A review need not take any particular form. It may be handwritten or typed and sent personally, by post, or by email. For example, Section 10 of the German Administrative Act states that administrative procedure must not be tied to form. It states that:

“The administrative procedure shall not be tied to specific forms when no legal provisions exist which specifically govern procedural form. It shall be carried out in an uncomplicated, appropriate and timely fashion.”

However, the review letter must state your full name, date of birth, passport number, date of refusal, and the refusal reference. It must also state your full return address and/or email. You may also include a copy of the biodata page of your passport since certain Embassies require this. The letter must be personally signed by you. If you use a representative, you must attach a signed letter authorizing the representative to act on your behalf.

The refusal notice will specify the period within which the review must be submitted, and the place where it must be lodged. There is no fee for submitting a remonstrance.

The outcome of a review

There is generally no fixed period for deciding a remonstrance. A decision may take up to several weeks. The period is usually determined by the internal procedure of the consulate and differs from one consulate to another. In reviewing the decision, the consulate may maintain or reverse the original decision. If the consulate maintains the original decision, they will provide a written decision for doing so. 

You would usually have the right to appeal the review decision. If you decide to appeal the remonstrance decision, you must lodge your appeal with the appropriate authority in the Member State. The decision will specify where you must lodge your appeal and the period within which you may do so.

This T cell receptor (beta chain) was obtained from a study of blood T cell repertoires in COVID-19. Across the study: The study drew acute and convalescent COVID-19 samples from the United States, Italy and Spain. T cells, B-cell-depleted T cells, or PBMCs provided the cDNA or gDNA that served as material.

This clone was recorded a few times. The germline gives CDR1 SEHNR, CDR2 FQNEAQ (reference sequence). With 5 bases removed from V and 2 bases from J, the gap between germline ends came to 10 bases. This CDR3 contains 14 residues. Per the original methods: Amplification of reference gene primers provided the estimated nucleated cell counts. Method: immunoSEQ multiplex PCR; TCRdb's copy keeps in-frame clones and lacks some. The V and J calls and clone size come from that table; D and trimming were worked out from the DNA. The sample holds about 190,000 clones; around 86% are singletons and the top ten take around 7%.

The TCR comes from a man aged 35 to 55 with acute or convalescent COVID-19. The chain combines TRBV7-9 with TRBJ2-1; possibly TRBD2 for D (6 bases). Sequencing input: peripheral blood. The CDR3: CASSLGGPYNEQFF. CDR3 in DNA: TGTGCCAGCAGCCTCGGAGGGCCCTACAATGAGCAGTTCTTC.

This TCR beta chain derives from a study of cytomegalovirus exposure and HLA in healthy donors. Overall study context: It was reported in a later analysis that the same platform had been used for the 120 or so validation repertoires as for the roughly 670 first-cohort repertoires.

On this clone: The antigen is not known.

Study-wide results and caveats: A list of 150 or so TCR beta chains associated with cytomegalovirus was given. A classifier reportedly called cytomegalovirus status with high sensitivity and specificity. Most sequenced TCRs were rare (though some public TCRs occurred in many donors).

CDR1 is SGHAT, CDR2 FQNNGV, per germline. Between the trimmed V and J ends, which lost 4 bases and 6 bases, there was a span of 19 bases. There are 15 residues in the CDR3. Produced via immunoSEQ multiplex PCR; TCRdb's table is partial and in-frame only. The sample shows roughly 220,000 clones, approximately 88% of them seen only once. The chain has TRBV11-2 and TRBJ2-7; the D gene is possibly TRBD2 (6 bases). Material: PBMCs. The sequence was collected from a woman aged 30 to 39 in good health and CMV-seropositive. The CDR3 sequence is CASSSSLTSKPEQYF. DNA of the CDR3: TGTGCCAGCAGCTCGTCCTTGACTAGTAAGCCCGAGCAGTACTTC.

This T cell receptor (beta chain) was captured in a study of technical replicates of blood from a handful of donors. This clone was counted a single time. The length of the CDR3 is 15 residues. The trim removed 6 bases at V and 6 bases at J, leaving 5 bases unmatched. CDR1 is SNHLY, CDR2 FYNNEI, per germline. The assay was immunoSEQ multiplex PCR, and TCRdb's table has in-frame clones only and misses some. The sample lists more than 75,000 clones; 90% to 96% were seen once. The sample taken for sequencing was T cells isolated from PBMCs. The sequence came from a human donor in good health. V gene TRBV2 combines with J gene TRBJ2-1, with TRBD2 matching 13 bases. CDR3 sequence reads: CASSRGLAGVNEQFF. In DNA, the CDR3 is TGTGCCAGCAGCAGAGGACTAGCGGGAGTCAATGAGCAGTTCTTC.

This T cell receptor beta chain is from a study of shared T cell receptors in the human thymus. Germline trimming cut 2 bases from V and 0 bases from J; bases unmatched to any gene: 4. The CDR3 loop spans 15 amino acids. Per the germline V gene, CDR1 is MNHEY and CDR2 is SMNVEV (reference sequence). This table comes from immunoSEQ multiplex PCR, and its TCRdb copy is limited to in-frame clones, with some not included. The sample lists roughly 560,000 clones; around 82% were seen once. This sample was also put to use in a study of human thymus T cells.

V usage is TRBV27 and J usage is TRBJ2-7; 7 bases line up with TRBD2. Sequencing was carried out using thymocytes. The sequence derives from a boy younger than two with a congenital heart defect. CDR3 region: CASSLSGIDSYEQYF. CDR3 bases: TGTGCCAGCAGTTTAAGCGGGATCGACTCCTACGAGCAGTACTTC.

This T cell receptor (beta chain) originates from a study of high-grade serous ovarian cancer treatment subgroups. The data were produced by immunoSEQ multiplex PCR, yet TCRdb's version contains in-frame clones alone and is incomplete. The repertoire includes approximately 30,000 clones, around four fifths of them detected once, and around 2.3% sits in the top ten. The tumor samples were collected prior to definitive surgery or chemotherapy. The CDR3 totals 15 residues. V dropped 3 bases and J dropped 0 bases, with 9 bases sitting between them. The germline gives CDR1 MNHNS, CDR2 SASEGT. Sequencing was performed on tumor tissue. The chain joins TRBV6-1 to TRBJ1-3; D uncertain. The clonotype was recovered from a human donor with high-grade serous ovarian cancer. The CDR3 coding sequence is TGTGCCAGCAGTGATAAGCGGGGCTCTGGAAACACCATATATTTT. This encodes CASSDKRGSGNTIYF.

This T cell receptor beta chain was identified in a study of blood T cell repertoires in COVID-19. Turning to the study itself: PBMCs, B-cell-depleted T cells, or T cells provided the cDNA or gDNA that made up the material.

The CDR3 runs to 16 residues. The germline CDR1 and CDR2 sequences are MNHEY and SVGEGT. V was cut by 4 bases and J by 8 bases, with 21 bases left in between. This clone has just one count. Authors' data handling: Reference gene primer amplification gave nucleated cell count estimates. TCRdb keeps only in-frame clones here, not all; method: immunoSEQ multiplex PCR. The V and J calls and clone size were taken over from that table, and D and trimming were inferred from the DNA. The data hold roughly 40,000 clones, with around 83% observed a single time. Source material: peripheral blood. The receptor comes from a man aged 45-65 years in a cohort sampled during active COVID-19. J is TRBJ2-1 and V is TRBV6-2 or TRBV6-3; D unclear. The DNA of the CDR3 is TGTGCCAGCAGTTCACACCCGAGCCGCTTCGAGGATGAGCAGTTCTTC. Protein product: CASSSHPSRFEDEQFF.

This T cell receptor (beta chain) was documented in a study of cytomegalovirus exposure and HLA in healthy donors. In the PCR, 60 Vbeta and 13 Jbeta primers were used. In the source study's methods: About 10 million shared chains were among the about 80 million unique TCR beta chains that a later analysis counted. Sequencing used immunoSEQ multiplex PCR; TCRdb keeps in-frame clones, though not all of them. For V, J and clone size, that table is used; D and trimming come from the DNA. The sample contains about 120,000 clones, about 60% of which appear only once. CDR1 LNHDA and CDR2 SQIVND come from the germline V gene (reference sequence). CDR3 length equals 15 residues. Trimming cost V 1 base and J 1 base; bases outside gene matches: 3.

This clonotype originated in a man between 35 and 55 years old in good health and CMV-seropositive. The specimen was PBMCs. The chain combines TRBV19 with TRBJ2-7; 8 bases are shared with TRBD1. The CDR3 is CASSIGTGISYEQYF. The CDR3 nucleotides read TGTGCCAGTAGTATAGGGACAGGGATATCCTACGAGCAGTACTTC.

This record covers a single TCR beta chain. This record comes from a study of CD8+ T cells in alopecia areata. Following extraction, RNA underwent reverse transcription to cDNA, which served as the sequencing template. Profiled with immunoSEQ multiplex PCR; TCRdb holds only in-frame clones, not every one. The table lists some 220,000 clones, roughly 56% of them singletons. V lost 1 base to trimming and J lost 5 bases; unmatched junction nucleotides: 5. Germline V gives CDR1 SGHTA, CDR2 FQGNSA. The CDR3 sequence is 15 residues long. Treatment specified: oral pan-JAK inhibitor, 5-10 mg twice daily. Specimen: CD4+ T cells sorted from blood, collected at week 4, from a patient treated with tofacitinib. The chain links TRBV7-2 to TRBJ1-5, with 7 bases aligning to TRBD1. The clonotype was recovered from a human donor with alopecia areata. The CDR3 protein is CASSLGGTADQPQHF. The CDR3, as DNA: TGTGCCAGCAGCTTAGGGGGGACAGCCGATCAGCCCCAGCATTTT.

If the review is successful, the consulate would usually contact you via phone call or email to confirm that they have approved your review application. They will inform you to submit your passport for a visa to be issued. They may specify certain conditions which may include the presentation of a return air ticket, valid travel medical insurance, a travel itinerary or a new document specifying the purpose of the journey.


The right to reapply for a visa is inherent, though this is not specifically provided for by law. The refusal notice does not also state your right to reapply for a visa. You may decide to reapply for a visa as many times as you want. There is no time limit within which you may reapply. In all cases, you must demonstrate some compelling new information or evidence to stand a chance.  

Unlike an appeal or review, you must complete a new application, book a new appointment, and pay a new visa fee. A re-application is usually the preferred option if the purpose of your visit is time conscious, for example, attending a wedding or business event. Again, if you were refused for failing to submit certain information or if a substantive document is no longer valid, such as a cancelled hotel booking, it is preferable to reapply. 


As previously discussed, the option you may wish to consider following a refusal is contingent on several factors. The decision to opt for an appeal, a remonstrance or to reapply may be influenced by several considerations. Individual circumstances differ, and therefore, you will have to assess your options to decide which option may be suitable for you.

Please complete the form below to request a call or text back from one of our legal experts.


Don't Leave Yet

Have you requested a free call back from us. If You haven't click the button below to request a call back so we discuss how we can help you.